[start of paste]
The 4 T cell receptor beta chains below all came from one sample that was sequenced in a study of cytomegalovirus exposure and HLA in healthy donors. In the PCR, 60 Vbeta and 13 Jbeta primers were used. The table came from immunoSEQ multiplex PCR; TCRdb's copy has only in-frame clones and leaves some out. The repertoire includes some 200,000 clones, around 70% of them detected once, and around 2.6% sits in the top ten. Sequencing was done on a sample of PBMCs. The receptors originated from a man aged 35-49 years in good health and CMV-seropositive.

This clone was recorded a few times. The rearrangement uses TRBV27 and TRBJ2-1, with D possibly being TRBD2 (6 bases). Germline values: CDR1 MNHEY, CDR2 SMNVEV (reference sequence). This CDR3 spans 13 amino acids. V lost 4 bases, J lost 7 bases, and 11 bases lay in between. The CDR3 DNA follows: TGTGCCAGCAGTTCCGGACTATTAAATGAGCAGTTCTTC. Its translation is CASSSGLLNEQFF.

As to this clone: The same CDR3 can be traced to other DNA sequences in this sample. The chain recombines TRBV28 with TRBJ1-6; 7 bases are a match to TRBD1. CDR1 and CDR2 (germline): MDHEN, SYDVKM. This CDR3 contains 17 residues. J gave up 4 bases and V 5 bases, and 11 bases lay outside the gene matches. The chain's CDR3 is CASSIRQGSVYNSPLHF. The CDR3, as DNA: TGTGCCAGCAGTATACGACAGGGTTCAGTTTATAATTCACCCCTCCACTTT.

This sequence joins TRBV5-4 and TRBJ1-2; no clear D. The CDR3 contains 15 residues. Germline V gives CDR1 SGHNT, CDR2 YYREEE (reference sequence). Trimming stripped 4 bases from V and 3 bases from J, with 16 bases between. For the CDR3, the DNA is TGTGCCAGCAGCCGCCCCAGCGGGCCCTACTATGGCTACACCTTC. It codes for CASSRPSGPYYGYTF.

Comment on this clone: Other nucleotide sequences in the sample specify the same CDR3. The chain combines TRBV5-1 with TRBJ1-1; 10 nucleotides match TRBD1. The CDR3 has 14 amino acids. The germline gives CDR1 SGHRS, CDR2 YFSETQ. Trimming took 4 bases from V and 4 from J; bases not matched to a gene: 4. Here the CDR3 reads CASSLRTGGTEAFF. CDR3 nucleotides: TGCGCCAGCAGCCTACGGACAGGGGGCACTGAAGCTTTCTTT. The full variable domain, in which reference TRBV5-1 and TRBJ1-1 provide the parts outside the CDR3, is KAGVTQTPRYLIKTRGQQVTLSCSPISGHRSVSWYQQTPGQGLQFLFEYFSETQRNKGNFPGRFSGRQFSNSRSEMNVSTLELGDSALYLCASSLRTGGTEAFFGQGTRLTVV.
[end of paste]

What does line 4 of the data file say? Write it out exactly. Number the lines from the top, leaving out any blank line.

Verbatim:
This sequence joins TRBV5-4 and TRBJ1-2; no clear D. The CDR3 contains 15 residues. Germline V gives CDR1 SGHNT, CDR2 YYREEE (reference sequence). Trimming stripped 4 bases from V and 3 bases from J, with 16 bases between. For the CDR3, the DNA is TGTGCCAGCAGCCGCCCCAGCGGGCCCTACTATGGCTACACCTTC. It codes for CASSRPSGPYYGYTF.